Indianapolis is the place to be this week if you love music and have romance in your soul. It's a little hard to believe but this year will bring the Tenth Romantic Festival to the campus of Butler University in the Indiana Capital. Why hard to believe?

Well, because in the 10 years since Frank Cooper, who is the head of the piano department at Butler, started these festivals, their influence has swept across not only our concert stages but into recording studios around the world.

Have you heard the remarkable piano music of Henri Alkan in recent years? That is because Raymond Lewenthal found, after his success with this music at Butler, that there were those who wanted to hear it in recitals and on records. To complete the image of the ultra-Romantic pianist, Lewenthal had the lights turned down in halls where he played, and came onstage in a long black cape, under which he wore a black frock coat and ruffled shirt of the kind some pianists wore a century ago.

You might wonder what the connection is between romance and music. There are many people, and I am among them, who think the connection is one of the oldest in the whole story of music. But with our tendency to give labels to the various major periods of musical history and development, it was the 19th century that came to be known as "The Romantic Century" in music, just as it was in literature and painting and architecture.

It was a time when individualism came flooding out of composers and poets, painters and novelists. It saw the great tide of what we call art songs and songs cycles. It brought out tone poems, sometimes called symphonic poems, and always bigger and bigger orchestras, longer and longer symphonies. It was the first grand era for the piano, if a time that buried the harpsichord for a while, as it did the baroque concerto grosso. Emotions ran more fiercely and openly in music in that century than they had for many decades. If it was a time when music got louder and longer, it was also the time when a Chopin prelude and a Wolf song could be performed in less than a minute.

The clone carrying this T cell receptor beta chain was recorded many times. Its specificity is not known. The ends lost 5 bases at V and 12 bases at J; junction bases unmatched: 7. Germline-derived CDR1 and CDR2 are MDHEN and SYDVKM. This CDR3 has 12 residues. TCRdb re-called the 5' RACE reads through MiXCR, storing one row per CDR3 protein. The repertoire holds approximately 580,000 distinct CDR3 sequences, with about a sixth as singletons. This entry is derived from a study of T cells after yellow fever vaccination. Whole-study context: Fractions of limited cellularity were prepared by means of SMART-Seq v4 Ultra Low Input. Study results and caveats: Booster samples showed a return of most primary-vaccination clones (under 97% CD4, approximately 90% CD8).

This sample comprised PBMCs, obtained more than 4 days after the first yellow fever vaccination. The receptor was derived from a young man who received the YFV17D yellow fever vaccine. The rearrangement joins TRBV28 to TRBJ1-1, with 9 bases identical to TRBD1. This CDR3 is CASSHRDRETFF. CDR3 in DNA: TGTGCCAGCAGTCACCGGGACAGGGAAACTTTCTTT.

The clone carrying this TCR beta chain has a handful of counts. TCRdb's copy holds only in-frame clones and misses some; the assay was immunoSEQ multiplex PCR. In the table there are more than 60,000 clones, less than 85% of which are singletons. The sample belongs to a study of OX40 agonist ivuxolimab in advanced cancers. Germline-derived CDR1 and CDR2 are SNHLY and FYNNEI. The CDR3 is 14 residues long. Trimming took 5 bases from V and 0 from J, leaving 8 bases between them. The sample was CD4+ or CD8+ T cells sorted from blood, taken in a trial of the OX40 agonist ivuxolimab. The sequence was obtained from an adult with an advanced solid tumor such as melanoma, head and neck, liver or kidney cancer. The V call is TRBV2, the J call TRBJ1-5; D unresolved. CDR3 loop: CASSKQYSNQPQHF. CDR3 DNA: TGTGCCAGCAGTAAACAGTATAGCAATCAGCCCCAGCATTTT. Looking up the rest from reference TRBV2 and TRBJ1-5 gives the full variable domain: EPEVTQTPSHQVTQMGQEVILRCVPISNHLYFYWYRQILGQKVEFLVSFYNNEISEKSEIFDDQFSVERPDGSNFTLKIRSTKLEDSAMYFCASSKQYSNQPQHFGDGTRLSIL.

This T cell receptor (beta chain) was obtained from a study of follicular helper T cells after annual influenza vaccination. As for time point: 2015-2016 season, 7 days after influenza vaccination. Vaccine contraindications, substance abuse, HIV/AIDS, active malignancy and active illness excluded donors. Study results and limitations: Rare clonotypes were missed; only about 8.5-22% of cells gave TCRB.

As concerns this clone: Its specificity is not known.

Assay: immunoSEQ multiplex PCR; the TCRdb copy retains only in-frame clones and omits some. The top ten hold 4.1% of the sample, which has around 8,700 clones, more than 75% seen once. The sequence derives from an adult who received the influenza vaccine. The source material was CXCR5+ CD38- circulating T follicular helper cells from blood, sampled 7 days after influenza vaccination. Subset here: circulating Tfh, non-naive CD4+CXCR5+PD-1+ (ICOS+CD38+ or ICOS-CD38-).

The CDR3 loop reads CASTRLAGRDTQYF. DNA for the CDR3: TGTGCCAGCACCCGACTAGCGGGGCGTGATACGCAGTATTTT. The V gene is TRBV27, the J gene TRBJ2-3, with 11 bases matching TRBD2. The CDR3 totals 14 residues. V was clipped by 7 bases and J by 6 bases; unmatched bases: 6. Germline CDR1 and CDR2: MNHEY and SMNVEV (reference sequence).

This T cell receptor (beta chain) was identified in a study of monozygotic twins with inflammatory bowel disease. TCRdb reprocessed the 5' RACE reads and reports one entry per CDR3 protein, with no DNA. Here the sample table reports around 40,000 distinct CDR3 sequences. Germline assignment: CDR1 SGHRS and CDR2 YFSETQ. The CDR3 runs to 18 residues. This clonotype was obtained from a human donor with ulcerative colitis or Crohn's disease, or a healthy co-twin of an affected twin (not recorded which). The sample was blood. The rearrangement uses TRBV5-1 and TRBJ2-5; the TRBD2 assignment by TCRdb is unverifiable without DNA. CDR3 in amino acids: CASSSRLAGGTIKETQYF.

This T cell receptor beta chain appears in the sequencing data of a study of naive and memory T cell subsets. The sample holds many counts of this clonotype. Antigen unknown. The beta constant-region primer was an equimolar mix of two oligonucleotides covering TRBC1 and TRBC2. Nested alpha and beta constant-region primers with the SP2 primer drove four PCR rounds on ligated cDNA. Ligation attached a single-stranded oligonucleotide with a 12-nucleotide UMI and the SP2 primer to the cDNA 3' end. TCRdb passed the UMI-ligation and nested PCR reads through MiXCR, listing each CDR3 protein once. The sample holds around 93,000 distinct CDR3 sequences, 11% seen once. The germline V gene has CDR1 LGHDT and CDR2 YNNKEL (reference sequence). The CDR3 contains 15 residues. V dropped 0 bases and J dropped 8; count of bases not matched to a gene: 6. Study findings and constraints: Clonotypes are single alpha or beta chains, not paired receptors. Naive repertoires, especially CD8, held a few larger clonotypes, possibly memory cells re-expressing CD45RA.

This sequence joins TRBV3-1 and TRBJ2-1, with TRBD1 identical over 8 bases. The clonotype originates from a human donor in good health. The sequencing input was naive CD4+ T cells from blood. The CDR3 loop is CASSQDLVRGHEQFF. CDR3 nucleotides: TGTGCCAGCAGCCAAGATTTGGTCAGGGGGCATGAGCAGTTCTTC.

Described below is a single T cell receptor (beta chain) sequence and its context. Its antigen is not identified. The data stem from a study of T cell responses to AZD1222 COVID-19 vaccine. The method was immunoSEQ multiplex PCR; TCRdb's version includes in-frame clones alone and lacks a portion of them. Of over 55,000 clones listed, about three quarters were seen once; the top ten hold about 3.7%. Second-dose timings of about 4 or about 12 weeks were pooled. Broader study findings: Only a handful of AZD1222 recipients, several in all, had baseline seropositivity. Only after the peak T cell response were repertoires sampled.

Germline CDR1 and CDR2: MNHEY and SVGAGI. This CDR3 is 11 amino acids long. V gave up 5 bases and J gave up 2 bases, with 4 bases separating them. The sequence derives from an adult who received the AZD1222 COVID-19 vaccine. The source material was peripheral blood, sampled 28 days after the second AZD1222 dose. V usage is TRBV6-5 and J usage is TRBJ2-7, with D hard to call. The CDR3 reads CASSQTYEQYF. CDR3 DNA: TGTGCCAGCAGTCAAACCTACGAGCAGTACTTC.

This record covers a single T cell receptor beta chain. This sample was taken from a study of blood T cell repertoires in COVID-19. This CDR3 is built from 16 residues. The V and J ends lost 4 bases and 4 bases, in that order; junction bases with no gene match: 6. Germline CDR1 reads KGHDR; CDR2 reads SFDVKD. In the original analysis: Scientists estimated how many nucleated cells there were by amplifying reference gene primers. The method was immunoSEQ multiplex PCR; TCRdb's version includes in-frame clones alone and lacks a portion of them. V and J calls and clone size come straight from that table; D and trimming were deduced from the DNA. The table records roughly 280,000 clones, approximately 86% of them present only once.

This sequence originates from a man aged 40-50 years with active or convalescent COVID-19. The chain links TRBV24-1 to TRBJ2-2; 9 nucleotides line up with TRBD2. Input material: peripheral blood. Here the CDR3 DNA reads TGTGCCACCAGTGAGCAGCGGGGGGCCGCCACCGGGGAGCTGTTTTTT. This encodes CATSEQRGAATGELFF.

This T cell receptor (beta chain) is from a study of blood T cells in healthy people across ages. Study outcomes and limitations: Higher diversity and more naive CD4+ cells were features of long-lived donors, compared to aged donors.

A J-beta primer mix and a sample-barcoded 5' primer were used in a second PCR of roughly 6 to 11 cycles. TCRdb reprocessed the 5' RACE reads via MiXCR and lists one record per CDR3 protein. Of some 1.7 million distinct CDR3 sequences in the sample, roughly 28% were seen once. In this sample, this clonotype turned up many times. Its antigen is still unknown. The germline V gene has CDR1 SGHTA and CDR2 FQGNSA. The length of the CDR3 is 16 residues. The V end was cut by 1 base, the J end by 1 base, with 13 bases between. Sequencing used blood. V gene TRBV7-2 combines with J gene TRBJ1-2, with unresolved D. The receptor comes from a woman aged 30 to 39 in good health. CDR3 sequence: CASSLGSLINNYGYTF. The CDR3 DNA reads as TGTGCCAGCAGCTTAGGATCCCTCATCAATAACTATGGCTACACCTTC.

Sentiment that sometimes became sentimental marked that Romantic Century. Sinding wrote "Rustles of Spring" and Liszt four pieces called "Liebestraum," to say nothing of four other pieces about the devil. Symphonies were called "The Ocean" and "The Woods" or "The Desert" and "The River." Nationalism was rising too, in music as in geopolitics. From Brahms came Hungarian Dances, from Dvorak the Slavonic Dances, and from Grieg the Norwegian Dances, while Liszt added his Hungarian Rhapsodies in versions for both piano and orchestra.

A very special brand of razzle-dazzle playing created what were the shrieking fan clubs of the 19th century, as the followers of Liszt, Moszkowski and Anton Rubinstein outdid themselves and their rivals in screaming their idols' names, or doing their best to tear their clothing off their backs.

Pablo Sarasate and Henri Vieuxtempts kept alive the demonic traditions in playing that Paganini had laid out before them, as he transformed the violin into a means for what was clearly nothing less than sorcery. Audiences loved the rapturous tone that filled the concert halls of that time, and often seemed much more willing to show it than our audiences today.

Then, for some reason that is not quite clear, this music and these traditions of performance began to disappear. Perhaps they went under, buried by the weight of the greatness of Beethoven and Brahms, Berlioz and Wagner. In place of such grandeur, these lesser men offered charm, a quality that often seems completely lacking from concerts today.